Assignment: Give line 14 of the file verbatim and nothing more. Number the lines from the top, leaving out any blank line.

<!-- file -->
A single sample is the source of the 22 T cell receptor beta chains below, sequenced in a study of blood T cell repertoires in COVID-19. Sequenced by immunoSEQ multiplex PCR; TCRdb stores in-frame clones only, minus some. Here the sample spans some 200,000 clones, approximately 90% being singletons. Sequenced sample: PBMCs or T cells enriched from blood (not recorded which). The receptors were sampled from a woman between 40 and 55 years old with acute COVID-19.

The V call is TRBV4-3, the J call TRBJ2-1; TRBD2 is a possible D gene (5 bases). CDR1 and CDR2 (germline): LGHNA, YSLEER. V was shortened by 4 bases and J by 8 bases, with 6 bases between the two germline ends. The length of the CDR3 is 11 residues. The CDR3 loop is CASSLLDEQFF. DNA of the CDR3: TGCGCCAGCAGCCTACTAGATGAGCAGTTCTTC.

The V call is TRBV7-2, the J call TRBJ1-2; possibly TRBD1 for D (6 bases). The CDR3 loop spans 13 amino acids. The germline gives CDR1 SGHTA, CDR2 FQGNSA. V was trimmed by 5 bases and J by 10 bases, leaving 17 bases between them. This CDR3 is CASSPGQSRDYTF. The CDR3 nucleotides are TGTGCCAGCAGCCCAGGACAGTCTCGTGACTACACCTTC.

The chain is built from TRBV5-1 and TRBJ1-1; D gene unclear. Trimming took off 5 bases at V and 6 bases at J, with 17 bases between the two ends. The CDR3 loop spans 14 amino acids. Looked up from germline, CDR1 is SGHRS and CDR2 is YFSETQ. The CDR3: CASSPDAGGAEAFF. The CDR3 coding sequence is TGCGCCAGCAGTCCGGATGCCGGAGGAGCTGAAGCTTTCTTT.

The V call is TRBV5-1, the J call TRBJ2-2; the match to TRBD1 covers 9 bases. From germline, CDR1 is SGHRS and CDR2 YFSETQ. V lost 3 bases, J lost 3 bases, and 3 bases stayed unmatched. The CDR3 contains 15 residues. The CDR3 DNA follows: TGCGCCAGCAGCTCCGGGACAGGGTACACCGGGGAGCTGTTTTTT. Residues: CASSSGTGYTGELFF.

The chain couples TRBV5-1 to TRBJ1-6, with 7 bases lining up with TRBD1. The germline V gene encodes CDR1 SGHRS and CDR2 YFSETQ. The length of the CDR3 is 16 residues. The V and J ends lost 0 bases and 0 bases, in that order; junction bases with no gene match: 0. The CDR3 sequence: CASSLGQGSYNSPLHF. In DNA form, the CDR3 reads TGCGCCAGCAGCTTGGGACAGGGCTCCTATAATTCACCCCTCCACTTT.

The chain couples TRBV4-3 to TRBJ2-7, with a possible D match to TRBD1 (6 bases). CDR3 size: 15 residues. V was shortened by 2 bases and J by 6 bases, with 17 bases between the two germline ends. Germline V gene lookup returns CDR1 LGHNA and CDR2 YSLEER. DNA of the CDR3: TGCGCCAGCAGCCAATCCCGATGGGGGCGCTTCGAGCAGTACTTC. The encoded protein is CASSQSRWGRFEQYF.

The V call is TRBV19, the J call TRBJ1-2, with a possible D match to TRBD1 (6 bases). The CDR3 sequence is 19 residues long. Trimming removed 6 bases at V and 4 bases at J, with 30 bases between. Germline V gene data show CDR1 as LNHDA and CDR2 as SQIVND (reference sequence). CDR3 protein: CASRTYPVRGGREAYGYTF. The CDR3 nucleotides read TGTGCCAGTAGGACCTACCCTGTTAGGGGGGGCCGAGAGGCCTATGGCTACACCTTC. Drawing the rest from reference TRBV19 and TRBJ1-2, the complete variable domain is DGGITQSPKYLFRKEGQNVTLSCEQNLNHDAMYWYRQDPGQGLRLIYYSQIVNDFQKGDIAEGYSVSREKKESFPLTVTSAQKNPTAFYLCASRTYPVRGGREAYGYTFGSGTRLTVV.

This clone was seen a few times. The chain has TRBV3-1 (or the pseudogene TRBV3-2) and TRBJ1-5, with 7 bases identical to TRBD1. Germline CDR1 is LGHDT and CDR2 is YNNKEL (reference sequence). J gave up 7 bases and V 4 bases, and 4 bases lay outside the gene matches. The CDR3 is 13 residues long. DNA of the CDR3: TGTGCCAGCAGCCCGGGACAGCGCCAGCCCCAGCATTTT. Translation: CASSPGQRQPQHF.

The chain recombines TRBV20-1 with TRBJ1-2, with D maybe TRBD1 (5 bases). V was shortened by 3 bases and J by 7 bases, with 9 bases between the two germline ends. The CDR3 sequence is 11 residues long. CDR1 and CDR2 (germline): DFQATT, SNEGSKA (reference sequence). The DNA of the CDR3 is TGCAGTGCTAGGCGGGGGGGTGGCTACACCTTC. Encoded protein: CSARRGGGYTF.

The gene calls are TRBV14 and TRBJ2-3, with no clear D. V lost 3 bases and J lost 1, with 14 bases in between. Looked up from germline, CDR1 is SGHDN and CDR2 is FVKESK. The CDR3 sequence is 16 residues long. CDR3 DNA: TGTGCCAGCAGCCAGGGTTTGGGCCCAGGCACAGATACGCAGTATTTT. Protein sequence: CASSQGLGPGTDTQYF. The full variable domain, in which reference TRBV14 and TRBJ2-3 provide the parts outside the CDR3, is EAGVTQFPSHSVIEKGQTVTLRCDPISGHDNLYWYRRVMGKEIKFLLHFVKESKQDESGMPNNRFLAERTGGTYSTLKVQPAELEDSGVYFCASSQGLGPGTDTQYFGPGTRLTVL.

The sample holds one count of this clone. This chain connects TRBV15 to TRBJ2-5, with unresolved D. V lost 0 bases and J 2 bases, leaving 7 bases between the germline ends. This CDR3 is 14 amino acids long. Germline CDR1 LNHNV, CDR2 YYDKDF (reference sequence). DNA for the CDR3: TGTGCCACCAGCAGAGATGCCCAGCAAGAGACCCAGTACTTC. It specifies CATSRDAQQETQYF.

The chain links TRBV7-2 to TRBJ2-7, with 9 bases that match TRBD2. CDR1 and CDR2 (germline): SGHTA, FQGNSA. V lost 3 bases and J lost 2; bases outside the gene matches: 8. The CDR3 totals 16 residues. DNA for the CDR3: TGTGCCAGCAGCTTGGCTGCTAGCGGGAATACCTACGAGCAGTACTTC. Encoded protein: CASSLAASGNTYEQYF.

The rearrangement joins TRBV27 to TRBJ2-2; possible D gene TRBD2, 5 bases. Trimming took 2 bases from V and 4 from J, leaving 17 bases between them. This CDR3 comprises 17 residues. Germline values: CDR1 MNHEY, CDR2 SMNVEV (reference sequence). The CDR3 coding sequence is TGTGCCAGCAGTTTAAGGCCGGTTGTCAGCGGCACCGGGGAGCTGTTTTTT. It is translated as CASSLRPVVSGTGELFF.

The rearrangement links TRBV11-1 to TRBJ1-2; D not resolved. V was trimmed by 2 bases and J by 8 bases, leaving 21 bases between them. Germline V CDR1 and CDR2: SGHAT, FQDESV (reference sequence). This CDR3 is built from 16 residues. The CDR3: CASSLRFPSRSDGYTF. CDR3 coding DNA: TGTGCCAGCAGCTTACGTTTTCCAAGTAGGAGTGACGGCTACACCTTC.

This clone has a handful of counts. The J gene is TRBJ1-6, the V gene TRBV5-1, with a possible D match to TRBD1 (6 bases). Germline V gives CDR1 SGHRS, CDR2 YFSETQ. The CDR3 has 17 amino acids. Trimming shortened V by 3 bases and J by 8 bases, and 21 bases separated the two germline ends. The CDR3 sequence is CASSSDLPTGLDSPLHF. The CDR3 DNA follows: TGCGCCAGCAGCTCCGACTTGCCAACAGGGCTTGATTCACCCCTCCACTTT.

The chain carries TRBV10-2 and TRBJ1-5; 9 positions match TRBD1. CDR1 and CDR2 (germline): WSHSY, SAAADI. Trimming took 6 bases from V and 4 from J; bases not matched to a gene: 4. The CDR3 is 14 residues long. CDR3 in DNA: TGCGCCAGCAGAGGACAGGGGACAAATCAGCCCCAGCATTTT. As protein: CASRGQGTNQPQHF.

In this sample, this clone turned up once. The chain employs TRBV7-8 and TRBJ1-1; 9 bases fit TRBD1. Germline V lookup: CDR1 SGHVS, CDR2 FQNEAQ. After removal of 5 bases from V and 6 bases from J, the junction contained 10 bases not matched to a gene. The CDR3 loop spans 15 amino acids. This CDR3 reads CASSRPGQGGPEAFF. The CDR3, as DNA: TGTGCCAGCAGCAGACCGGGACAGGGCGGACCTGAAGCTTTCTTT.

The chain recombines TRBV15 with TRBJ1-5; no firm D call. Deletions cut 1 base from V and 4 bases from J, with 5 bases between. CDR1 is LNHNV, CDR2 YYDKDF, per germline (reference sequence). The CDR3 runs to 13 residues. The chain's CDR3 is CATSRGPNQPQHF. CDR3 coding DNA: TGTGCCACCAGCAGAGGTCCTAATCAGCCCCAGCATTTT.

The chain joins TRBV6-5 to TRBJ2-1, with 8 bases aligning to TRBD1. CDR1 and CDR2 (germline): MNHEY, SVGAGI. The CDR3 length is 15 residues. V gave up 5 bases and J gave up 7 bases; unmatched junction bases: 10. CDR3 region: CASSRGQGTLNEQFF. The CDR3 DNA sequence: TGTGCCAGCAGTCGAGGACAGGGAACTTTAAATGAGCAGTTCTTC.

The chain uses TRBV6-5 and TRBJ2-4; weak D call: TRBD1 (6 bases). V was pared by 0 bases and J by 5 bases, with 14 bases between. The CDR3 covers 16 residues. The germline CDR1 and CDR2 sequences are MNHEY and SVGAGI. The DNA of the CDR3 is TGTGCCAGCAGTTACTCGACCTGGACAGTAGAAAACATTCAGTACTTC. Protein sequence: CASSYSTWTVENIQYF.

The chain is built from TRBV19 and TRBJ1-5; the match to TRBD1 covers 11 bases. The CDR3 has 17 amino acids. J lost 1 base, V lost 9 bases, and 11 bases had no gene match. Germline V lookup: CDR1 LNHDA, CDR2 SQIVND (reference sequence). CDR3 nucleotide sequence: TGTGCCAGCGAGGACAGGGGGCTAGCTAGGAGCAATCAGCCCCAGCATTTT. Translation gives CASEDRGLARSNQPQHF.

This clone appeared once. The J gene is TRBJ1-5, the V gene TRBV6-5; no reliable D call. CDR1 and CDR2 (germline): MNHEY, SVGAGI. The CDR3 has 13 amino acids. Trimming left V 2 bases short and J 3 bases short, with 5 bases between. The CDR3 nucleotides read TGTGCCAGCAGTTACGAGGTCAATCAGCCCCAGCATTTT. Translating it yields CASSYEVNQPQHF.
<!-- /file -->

The rearrangement joins TRBV27 to TRBJ2-2; possible D gene TRBD2, 5 bases. Trimming took 2 bases from V and 4 from J, leaving 17 bases between them. This CDR3 comprises 17 residues. Germline values: CDR1 MNHEY, CDR2 SMNVEV (reference sequence). The CDR3 coding sequence is TGTGCCAGCAGTTTAAGGCCGGTTGTCAGCGGCACCGGGGAGCTGTTTTTT. It is translated as CASSLRPVVSGTGELFF.